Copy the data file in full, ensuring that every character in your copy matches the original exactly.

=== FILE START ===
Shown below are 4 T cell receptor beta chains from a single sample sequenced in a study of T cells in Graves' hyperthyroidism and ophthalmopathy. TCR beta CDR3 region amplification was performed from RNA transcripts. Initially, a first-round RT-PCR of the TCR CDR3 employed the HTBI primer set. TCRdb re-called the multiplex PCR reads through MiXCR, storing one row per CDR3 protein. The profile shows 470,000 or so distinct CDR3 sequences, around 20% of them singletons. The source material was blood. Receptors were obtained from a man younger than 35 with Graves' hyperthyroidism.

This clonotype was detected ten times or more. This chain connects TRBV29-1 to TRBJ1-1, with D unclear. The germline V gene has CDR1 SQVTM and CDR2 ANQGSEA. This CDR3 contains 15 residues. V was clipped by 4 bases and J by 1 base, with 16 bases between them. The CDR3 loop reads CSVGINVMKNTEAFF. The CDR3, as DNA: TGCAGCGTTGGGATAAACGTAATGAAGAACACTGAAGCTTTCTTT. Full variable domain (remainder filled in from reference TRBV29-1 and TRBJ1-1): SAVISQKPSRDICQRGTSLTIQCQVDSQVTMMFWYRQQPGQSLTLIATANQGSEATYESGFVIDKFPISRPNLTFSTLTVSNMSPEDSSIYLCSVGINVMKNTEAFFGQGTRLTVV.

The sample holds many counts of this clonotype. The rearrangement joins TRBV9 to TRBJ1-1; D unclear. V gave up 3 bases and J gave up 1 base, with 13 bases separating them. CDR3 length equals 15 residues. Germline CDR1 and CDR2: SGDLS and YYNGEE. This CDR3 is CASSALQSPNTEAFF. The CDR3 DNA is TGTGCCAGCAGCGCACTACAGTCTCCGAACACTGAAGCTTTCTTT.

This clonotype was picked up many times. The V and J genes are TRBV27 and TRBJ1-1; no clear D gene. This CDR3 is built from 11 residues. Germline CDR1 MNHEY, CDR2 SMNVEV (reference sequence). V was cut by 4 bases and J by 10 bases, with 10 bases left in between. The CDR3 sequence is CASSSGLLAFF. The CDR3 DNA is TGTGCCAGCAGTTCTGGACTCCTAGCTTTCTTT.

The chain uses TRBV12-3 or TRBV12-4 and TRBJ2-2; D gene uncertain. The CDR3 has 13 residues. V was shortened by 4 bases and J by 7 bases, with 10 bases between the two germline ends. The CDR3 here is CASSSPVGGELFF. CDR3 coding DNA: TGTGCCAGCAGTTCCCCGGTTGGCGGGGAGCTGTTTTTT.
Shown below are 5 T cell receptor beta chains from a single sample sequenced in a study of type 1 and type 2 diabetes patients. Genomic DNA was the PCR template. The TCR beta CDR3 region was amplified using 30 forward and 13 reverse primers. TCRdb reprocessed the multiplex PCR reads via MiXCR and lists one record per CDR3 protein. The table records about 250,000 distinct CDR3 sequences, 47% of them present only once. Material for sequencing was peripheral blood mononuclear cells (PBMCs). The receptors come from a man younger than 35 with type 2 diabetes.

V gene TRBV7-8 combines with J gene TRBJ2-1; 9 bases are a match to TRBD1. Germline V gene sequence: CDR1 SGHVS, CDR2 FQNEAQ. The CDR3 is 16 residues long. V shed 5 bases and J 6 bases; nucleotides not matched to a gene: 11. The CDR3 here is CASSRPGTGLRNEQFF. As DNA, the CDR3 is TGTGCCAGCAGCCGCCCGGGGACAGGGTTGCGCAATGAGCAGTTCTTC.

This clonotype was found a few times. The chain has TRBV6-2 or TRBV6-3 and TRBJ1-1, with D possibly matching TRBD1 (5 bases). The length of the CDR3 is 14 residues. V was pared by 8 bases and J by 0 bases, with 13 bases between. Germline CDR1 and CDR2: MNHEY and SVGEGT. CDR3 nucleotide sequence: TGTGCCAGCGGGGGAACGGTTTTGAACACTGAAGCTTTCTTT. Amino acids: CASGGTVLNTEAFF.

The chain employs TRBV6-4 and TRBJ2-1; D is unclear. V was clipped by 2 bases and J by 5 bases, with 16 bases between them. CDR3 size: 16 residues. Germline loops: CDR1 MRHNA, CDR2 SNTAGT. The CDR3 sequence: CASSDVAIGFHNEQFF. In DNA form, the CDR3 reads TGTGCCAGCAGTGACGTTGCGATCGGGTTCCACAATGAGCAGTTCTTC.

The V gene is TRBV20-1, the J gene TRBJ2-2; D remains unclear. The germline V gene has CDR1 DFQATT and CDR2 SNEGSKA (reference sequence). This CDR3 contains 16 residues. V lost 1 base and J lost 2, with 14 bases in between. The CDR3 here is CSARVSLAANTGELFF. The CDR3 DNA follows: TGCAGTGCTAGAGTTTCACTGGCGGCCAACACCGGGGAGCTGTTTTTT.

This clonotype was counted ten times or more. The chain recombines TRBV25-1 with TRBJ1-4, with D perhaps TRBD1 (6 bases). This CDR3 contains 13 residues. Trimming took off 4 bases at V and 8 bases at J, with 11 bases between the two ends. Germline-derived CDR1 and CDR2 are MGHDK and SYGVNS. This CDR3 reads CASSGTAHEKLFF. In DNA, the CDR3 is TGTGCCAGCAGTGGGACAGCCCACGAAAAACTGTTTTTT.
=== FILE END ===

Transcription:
Shown below are 4 T cell receptor beta chains from a single sample sequenced in a study of T cells in Graves' hyperthyroidism and ophthalmopathy. TCR beta CDR3 region amplification was performed from RNA transcripts. Initially, a first-round RT-PCR of the TCR CDR3 employed the HTBI primer set. TCRdb re-called the multiplex PCR reads through MiXCR, storing one row per CDR3 protein. The profile shows 470,000 or so distinct CDR3 sequences, around 20% of them singletons. The source material was blood. Receptors were obtained from a man younger than 35 with Graves' hyperthyroidism.

This clonotype was detected ten times or more. This chain connects TRBV29-1 to TRBJ1-1, with D unclear. The germline V gene has CDR1 SQVTM and CDR2 ANQGSEA. This CDR3 contains 15 residues. V was clipped by 4 bases and J by 1 base, with 16 bases between them. The CDR3 loop reads CSVGINVMKNTEAFF. The CDR3, as DNA: TGCAGCGTTGGGATAAACGTAATGAAGAACACTGAAGCTTTCTTT. Full variable domain (remainder filled in from reference TRBV29-1 and TRBJ1-1): SAVISQKPSRDICQRGTSLTIQCQVDSQVTMMFWYRQQPGQSLTLIATANQGSEATYESGFVIDKFPISRPNLTFSTLTVSNMSPEDSSIYLCSVGINVMKNTEAFFGQGTRLTVV.

The sample holds many counts of this clonotype. The rearrangement joins TRBV9 to TRBJ1-1; D unclear. V gave up 3 bases and J gave up 1 base, with 13 bases separating them. CDR3 length equals 15 residues. Germline CDR1 and CDR2: SGDLS and YYNGEE. This CDR3 is CASSALQSPNTEAFF. The CDR3 DNA is TGTGCCAGCAGCGCACTACAGTCTCCGAACACTGAAGCTTTCTTT.

This clonotype was picked up many times. The V and J genes are TRBV27 and TRBJ1-1; no clear D gene. This CDR3 is built from 11 residues. Germline CDR1 MNHEY, CDR2 SMNVEV (reference sequence). V was cut by 4 bases and J by 10 bases, with 10 bases left in between. The CDR3 sequence is CASSSGLLAFF. The CDR3 DNA is TGTGCCAGCAGTTCTGGACTCCTAGCTTTCTTT.

The chain uses TRBV12-3 or TRBV12-4 and TRBJ2-2; D gene uncertain. The CDR3 has 13 residues. V was shortened by 4 bases and J by 7 bases, with 10 bases between the two germline ends. The CDR3 here is CASSSPVGGELFF. CDR3 coding DNA: TGTGCCAGCAGTTCCCCGGTTGGCGGGGAGCTGTTTTTT.
Shown below are 5 T cell receptor beta chains from a single sample sequenced in a study of type 1 and type 2 diabetes patients. Genomic DNA was the PCR template. The TCR beta CDR3 region was amplified using 30 forward and 13 reverse primers. TCRdb reprocessed the multiplex PCR reads via MiXCR and lists one record per CDR3 protein. The table records about 250,000 distinct CDR3 sequences, 47% of them present only once. Material for sequencing was peripheral blood mononuclear cells (PBMCs). The receptors come from a man younger than 35 with type 2 diabetes.

V gene TRBV7-8 combines with J gene TRBJ2-1; 9 bases are a match to TRBD1. Germline V gene sequence: CDR1 SGHVS, CDR2 FQNEAQ. The CDR3 is 16 residues long. V shed 5 bases and J 6 bases; nucleotides not matched to a gene: 11. The CDR3 here is CASSRPGTGLRNEQFF. As DNA, the CDR3 is TGTGCCAGCAGCCGCCCGGGGACAGGGTTGCGCAATGAGCAGTTCTTC.

This clonotype was found a few times. The chain has TRBV6-2 or TRBV6-3 and TRBJ1-1, with D possibly matching TRBD1 (5 bases). The length of the CDR3 is 14 residues. V was pared by 8 bases and J by 0 bases, with 13 bases between. Germline CDR1 and CDR2: MNHEY and SVGEGT. CDR3 nucleotide sequence: TGTGCCAGCGGGGGAACGGTTTTGAACACTGAAGCTTTCTTT. Amino acids: CASGGTVLNTEAFF.

The chain employs TRBV6-4 and TRBJ2-1; D is unclear. V was clipped by 2 bases and J by 5 bases, with 16 bases between them. CDR3 size: 16 residues. Germline loops: CDR1 MRHNA, CDR2 SNTAGT. The CDR3 sequence: CASSDVAIGFHNEQFF. In DNA form, the CDR3 reads TGTGCCAGCAGTGACGTTGCGATCGGGTTCCACAATGAGCAGTTCTTC.

The V gene is TRBV20-1, the J gene TRBJ2-2; D remains unclear. The germline V gene has CDR1 DFQATT and CDR2 SNEGSKA (reference sequence). This CDR3 contains 16 residues. V lost 1 base and J lost 2, with 14 bases in between. The CDR3 here is CSARVSLAANTGELFF. The CDR3 DNA follows: TGCAGTGCTAGAGTTTCACTGGCGGCCAACACCGGGGAGCTGTTTTTT.

This clonotype was counted ten times or more. The chain recombines TRBV25-1 with TRBJ1-4, with D perhaps TRBD1 (6 bases). This CDR3 contains 13 residues. Trimming took off 4 bases at V and 8 bases at J, with 11 bases between the two ends. Germline-derived CDR1 and CDR2 are MGHDK and SYGVNS. This CDR3 reads CASSGTAHEKLFF. In DNA, the CDR3 is TGTGCCAGCAGTGGGACAGCCCACGAAAAACTGTTTTTT.